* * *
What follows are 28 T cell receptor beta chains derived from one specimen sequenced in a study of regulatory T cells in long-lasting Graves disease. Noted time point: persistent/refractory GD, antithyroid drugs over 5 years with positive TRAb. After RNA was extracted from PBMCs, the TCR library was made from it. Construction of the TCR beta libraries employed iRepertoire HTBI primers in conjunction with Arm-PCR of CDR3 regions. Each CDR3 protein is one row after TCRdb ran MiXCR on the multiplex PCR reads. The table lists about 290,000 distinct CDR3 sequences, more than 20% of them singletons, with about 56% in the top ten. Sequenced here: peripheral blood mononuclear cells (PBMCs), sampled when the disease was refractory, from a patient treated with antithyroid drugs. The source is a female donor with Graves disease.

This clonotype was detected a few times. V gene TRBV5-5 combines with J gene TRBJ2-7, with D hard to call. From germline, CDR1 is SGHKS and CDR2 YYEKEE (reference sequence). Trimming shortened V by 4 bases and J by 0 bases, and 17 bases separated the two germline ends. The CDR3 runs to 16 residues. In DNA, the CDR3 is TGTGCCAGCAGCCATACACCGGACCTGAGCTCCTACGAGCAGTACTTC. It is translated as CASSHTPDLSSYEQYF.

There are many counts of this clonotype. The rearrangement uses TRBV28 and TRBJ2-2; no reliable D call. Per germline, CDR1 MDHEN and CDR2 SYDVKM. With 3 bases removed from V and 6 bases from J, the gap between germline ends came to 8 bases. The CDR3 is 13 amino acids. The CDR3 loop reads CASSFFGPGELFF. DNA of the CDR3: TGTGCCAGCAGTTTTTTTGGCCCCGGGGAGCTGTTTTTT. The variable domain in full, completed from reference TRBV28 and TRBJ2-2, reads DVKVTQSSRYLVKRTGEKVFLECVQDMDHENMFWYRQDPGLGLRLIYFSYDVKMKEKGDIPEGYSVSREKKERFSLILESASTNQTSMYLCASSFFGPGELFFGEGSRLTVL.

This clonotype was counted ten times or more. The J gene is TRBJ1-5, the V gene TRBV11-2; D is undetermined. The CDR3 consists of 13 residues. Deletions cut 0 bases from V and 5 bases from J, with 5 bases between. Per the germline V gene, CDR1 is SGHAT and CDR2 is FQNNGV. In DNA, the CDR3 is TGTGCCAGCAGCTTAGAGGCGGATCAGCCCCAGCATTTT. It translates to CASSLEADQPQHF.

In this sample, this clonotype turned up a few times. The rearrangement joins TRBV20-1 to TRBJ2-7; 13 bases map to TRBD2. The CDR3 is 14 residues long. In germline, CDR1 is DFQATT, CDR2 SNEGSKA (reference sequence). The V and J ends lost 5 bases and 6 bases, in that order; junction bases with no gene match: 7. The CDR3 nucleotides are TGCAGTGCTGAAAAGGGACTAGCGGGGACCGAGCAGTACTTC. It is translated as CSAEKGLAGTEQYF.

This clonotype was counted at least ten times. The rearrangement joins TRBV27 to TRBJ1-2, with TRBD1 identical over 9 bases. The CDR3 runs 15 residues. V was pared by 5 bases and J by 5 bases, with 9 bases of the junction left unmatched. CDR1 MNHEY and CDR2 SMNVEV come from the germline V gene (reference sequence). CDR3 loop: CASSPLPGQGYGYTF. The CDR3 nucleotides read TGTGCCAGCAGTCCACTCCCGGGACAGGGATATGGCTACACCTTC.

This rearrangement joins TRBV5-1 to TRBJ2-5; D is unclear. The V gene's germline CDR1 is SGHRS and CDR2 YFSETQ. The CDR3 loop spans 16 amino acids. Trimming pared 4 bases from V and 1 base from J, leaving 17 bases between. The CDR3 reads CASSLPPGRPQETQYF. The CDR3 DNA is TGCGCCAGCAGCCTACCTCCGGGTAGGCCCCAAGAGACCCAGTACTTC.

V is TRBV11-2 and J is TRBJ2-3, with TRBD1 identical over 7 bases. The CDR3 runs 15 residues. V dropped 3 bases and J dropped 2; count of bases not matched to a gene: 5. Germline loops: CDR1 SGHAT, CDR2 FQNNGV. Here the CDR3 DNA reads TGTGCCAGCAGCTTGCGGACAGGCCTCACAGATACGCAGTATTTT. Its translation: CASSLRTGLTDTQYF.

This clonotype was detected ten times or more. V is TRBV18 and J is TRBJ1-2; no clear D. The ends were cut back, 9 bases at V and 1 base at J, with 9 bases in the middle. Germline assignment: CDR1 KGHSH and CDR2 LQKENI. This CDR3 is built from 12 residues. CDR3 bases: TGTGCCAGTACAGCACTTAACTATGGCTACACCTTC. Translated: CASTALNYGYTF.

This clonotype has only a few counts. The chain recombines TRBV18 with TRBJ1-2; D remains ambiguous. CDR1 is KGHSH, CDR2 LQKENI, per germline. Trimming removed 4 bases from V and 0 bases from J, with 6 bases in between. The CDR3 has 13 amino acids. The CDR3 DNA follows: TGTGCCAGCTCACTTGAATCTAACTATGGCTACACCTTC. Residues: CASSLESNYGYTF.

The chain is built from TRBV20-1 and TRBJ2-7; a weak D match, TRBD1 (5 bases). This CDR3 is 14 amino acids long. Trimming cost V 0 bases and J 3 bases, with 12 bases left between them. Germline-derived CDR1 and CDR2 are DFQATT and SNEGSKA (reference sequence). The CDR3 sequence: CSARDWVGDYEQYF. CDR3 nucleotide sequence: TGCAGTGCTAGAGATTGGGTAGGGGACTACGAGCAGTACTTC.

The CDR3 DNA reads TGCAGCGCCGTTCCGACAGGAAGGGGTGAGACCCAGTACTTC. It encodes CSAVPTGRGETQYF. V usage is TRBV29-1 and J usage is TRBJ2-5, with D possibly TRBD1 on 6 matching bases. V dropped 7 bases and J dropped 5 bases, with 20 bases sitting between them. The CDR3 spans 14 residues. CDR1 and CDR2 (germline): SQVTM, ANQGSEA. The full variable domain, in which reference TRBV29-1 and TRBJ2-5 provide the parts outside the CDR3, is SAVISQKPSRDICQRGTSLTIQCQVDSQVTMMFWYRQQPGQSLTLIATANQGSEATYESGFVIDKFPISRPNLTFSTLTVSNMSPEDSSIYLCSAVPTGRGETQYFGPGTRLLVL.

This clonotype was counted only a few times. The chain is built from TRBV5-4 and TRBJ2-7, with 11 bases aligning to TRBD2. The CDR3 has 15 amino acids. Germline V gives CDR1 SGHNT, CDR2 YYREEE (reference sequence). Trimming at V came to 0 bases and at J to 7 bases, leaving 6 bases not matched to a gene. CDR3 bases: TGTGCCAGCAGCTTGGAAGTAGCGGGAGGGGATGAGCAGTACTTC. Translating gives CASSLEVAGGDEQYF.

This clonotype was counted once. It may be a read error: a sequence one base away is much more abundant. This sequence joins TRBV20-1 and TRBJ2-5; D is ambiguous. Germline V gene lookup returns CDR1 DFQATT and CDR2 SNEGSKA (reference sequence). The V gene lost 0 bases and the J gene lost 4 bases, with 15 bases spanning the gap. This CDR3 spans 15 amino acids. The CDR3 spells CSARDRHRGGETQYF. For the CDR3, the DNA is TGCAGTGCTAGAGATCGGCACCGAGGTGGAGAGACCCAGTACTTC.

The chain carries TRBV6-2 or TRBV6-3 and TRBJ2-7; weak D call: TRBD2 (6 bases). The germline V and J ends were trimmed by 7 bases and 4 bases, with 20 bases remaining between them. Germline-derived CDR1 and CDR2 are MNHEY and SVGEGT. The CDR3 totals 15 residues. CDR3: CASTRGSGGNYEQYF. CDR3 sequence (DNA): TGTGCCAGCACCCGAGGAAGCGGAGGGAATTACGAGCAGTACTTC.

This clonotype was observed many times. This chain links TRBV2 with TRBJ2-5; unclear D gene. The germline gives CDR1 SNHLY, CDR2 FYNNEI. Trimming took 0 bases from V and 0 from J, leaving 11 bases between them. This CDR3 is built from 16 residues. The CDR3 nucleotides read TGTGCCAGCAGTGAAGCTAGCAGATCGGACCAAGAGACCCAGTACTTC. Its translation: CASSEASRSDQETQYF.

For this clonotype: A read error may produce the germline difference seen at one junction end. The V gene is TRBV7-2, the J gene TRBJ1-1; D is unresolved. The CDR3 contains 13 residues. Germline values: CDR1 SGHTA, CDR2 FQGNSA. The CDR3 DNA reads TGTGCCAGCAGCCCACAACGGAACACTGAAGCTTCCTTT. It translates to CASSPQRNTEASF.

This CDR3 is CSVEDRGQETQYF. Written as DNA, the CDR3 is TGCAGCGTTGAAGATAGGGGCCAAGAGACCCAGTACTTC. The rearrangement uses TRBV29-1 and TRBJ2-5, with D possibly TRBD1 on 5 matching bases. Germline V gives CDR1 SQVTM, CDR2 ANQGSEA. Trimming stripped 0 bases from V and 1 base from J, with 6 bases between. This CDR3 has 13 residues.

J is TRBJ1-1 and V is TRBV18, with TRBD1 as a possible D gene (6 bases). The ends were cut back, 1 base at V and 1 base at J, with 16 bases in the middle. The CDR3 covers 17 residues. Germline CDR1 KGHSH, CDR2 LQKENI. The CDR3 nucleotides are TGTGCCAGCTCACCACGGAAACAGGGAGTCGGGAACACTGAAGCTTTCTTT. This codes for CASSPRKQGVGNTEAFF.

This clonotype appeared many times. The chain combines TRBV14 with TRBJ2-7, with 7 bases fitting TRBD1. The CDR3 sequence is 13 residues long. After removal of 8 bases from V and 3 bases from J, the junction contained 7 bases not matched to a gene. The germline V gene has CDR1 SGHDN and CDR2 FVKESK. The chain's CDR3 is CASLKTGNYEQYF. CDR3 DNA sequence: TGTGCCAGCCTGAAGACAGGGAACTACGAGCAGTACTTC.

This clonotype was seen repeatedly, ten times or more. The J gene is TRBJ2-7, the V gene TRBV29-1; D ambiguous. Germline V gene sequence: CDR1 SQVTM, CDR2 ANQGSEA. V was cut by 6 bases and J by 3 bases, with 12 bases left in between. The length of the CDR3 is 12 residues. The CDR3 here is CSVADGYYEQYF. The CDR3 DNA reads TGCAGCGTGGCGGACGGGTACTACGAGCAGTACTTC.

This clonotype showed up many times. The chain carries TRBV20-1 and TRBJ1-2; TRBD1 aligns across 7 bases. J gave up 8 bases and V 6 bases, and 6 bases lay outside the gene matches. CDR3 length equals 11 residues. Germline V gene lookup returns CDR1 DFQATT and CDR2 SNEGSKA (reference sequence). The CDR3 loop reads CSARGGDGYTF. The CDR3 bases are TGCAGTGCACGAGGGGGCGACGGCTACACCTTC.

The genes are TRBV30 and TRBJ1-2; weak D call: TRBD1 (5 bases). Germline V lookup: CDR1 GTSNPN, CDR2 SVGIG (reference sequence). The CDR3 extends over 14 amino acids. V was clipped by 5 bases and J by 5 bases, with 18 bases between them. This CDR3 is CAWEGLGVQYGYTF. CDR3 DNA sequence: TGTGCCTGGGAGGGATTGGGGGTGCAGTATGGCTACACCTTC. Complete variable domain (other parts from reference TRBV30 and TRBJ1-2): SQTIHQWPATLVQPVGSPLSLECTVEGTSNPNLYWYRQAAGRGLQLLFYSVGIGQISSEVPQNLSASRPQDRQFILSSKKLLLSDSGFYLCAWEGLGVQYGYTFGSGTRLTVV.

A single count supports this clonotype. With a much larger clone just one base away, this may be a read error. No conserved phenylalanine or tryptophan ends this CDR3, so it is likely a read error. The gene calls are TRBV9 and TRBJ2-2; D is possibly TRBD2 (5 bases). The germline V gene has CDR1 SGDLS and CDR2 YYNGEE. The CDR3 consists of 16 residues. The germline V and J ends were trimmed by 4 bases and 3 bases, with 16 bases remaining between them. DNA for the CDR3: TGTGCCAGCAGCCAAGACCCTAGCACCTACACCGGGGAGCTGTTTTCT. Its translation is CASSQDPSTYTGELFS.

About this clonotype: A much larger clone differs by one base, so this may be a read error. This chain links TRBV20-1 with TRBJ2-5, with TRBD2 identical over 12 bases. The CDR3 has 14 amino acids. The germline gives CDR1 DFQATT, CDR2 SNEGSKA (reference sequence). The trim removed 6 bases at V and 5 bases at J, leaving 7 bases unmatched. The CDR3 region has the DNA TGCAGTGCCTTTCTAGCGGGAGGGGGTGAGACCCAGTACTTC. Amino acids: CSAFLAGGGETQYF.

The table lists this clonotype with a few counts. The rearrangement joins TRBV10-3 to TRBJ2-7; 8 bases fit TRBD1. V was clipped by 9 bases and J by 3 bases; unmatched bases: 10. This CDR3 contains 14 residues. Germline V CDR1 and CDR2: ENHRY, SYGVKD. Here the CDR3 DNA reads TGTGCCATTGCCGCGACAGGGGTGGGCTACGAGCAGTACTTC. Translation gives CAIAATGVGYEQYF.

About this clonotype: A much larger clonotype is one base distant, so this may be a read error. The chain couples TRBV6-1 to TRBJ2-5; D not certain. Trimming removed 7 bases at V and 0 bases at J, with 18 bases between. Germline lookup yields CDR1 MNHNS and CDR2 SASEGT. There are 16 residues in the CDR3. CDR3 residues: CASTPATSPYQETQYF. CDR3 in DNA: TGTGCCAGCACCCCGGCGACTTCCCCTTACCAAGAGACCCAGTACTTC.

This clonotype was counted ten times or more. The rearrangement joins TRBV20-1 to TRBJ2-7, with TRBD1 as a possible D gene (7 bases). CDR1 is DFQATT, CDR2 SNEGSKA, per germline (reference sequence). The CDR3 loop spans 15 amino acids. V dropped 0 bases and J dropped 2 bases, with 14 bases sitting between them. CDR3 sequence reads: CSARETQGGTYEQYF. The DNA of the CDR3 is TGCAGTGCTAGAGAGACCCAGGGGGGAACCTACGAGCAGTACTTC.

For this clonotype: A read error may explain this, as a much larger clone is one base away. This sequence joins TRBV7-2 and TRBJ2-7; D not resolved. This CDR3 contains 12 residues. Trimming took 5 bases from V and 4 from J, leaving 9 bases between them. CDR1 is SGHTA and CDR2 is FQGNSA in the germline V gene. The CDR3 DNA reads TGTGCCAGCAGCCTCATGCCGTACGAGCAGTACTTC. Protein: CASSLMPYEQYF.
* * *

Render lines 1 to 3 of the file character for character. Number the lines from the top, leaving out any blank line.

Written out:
What follows are 28 T cell receptor beta chains derived from one specimen sequenced in a study of regulatory T cells in long-lasting Graves disease. Noted time point: persistent/refractory GD, antithyroid drugs over 5 years with positive TRAb. After RNA was extracted from PBMCs, the TCR library was made from it. Construction of the TCR beta libraries employed iRepertoire HTBI primers in conjunction with Arm-PCR of CDR3 regions. Each CDR3 protein is one row after TCRdb ran MiXCR on the multiplex PCR reads. The table lists about 290,000 distinct CDR3 sequences, more than 20% of them singletons, with about 56% in the top ten. Sequenced here: peripheral blood mononuclear cells (PBMCs), sampled when the disease was refractory, from a patient treated with antithyroid drugs. The source is a female donor with Graves disease.

This clonotype was detected a few times. V gene TRBV5-5 combines with J gene TRBJ2-7, with D hard to call. From germline, CDR1 is SGHKS and CDR2 YYEKEE (reference sequence). Trimming shortened V by 4 bases and J by 0 bases, and 17 bases separated the two germline ends. The CDR3 runs to 16 residues. In DNA, the CDR3 is TGTGCCAGCAGCCATACACCGGACCTGAGCTCCTACGAGCAGTACTTC. It is translated as CASSHTPDLSSYEQYF.

There are many counts of this clonotype. The rearrangement uses TRBV28 and TRBJ2-2; no reliable D call. Per germline, CDR1 MDHEN and CDR2 SYDVKM. With 3 bases removed from V and 6 bases from J, the gap between germline ends came to 8 bases. The CDR3 is 13 amino acids. The CDR3 loop reads CASSFFGPGELFF. DNA of the CDR3: TGTGCCAGCAGTTTTTTTGGCCCCGGGGAGCTGTTTTTT. The variable domain in full, completed from reference TRBV28 and TRBJ2-2, reads DVKVTQSSRYLVKRTGEKVFLECVQDMDHENMFWYRQDPGLGLRLIYFSYDVKMKEKGDIPEGYSVSREKKERFSLILESASTNQTSMYLCASSFFGPGELFFGEGSRLTVL.